Among confirmed loanees to feature this particular car were Autocar Magazine for its ‘first look’ review in June 1984 and Country Life in its July edition of the same year. Sold by Surrey-based Lancia dealer Jack Rose Ltd in early 1985 after completing its promotional duties, the car saw 90% of its current mileage recorded in the first ten years of its life. Aside from a Lancia Dealer’s press advert from late ’84 and a DVLA-confirmed list of owners after the sale by Lancar, not a great deal is known of the car from February 1985 until October 1987 after which the car’s history is fully documented. What is evident, is by the time the car appeared at Lancia Main Dealer, Warstones of Wolverhampton in late October 1987 for a full service, it had covered 41,250 miles. From this point onwards, a comprehensive history file documenting the car’s provenance, maintenance and mileage has been meticulously compiled by successive owners.

After changing hands a few times in its first decade, A231 RKJ was subjected to a complete top-end engine rebuild by Lancia specialists Penley Classic Cars in 1992 to resolve some overheating problems and a little over a year later underwent an extensive photo-documented body restoration in 1994 which included substantial areas of welding, strengthening and new panel fitting before a high quality respray was carried out. Combined, these substantial overhauls cost the then-owner more than £4,500 at a time when a ten-year-old Delta was worth much less than half this amount. However, it was already evident to those in the know that this car had provenance; two independent valuations commissioned for insurance purposes before the car went into long-term storage in 1994 identified A231 RKJ as “an ex-press fleet early Martini model, complete with documentation”.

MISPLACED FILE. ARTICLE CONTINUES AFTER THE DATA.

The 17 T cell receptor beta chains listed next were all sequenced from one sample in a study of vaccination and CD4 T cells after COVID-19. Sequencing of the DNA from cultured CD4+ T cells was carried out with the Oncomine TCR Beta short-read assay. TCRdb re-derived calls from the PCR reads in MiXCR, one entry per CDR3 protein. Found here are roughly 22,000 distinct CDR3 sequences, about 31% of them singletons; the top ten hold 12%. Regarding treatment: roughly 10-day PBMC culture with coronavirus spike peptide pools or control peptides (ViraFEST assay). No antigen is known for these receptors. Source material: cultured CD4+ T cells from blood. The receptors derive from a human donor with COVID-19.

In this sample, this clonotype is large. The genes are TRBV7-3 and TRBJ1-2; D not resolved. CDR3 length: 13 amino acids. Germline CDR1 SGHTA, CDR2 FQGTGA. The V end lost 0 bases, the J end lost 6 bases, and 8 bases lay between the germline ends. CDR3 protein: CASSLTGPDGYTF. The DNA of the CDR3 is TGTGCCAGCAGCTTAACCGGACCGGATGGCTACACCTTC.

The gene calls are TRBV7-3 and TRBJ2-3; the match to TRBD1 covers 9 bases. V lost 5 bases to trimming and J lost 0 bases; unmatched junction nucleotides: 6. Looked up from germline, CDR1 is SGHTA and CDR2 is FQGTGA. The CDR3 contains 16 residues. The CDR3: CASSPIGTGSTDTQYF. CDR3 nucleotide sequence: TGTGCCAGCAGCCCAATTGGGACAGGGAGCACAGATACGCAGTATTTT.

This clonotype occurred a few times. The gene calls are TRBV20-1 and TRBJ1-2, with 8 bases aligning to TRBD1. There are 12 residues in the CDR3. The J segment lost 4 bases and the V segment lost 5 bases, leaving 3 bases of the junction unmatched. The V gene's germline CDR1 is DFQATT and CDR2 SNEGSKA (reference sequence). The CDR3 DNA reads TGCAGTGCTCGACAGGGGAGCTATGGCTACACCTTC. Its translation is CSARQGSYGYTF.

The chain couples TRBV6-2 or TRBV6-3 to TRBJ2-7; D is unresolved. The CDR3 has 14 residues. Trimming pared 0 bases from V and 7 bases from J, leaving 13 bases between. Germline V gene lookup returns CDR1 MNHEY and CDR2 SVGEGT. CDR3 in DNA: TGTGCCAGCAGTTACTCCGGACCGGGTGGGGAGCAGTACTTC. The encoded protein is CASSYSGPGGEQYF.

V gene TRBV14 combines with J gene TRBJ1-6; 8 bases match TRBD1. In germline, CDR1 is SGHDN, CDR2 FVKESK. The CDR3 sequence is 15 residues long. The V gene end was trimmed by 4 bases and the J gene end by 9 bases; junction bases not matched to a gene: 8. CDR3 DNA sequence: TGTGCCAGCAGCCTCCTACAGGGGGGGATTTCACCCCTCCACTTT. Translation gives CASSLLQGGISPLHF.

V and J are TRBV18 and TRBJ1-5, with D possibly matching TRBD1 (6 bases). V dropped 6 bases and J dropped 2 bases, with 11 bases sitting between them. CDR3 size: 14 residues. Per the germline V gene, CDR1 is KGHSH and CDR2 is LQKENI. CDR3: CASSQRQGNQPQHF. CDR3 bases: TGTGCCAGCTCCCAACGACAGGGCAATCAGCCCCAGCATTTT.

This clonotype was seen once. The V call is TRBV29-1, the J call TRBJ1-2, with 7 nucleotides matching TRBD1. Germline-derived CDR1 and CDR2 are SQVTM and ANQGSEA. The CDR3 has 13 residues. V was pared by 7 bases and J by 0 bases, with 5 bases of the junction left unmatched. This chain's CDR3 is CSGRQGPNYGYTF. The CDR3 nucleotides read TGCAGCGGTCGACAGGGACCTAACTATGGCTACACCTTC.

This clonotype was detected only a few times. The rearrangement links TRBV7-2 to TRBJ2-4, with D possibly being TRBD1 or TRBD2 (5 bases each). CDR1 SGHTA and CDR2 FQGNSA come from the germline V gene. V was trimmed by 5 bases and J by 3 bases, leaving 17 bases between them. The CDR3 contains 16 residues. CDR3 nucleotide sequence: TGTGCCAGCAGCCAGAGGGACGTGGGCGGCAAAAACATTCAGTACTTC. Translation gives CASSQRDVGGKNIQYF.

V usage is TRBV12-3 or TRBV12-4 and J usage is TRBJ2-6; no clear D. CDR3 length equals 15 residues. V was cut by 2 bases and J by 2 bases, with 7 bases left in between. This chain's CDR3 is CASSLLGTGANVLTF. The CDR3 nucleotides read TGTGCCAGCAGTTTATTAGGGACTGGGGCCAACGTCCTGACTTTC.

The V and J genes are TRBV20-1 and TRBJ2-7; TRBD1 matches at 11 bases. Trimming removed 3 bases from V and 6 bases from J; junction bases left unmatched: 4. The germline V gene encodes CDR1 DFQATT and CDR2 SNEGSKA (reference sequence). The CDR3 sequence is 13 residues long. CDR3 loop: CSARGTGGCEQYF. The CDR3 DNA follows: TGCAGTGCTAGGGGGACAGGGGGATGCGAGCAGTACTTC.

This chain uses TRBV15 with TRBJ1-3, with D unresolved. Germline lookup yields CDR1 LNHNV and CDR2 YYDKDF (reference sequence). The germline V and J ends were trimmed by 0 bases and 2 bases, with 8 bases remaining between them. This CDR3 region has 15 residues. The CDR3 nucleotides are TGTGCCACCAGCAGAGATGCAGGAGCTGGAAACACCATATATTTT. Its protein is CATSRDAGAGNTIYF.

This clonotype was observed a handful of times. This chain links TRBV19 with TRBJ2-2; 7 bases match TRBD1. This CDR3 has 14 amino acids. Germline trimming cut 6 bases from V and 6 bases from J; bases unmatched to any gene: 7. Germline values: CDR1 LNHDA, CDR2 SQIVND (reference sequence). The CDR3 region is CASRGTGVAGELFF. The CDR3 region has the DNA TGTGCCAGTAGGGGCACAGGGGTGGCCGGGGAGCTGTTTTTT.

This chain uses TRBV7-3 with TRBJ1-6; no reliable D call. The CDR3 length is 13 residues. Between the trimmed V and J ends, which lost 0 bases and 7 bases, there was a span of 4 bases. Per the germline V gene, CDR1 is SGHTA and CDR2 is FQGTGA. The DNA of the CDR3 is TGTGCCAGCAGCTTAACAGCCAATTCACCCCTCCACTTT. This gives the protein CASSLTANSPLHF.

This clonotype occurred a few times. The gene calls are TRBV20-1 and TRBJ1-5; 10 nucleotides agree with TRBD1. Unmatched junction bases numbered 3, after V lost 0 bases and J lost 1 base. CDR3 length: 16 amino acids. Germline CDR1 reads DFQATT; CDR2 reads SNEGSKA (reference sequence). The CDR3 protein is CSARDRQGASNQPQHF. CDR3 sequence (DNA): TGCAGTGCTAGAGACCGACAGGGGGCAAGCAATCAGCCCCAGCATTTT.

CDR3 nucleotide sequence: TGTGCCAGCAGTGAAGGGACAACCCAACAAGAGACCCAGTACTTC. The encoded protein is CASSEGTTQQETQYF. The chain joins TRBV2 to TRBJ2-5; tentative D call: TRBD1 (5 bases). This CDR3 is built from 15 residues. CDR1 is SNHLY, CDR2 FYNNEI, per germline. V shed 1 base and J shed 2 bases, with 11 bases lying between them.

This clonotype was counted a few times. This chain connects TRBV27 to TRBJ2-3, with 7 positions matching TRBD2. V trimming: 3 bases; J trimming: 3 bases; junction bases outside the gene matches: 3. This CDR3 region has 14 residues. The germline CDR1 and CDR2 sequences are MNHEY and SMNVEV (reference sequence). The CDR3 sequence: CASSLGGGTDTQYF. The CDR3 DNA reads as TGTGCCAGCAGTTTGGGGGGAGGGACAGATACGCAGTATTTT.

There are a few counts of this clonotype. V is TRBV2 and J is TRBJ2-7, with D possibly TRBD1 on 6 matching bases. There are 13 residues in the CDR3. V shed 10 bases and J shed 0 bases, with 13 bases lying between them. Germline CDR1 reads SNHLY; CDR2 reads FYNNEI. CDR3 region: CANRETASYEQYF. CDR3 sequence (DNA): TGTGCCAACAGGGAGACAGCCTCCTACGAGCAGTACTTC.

By the time it went into Rudler’s Car Storage for almost three years, the car had 74,000 miles on the clock and has seen very little in the way of action since, covering around 8,000 miles since 1994, about 300 miles annually, on average. A Lancia enthusiast bought the car in 1997 and proceeded to take it to classic car shows and club events, where ultimately it would be recognised at the 1999 Lancia Motor Club Concours awards held during the society’s AGM. Since the turn of the millennium, A231 RKJ has not often graced the roads, instead spending its days in dry storage, though properly maintained throughout.

Most recently, as well as regular service work and the replacement of critical parts a number of important body and mechanical overhauls have been carried out to preserve the high standard of the car’s appearance and running order. Practical modifications have also been made to keep the car on the road, not least the decision to switch from Michelin’s TRX tyres (totally obsolete since the 1990’s for the HF Turbo’s Metric rim size) to more accessible 14” wheels, still in the same Cromodora style with modern tyres. Suspension, braking and electrical upgrades have also been carried out, most often with hard-to-find New Old Stock Lancia and OEM parts from original providers such as Bosch and Magneti Marelli.

After an extensive overhaul in 2018/19, the car was displayed at a number of shows during 2019 including the Italian-focused Classics at the Villa (May) and Lancia Motor Club AGM (August) where it won the Concours Best in Class award for Deltas & Prismas (class 14).

The car has its own ‘spares’ pack which includes a number of obsolete body panels, body fittings and cabin / cockpit parts, original Ermengildo Zegna cloth, sourced direct from the last-known stockist in Italy. Offered with a 12 month MOT having flawlessly passed this week.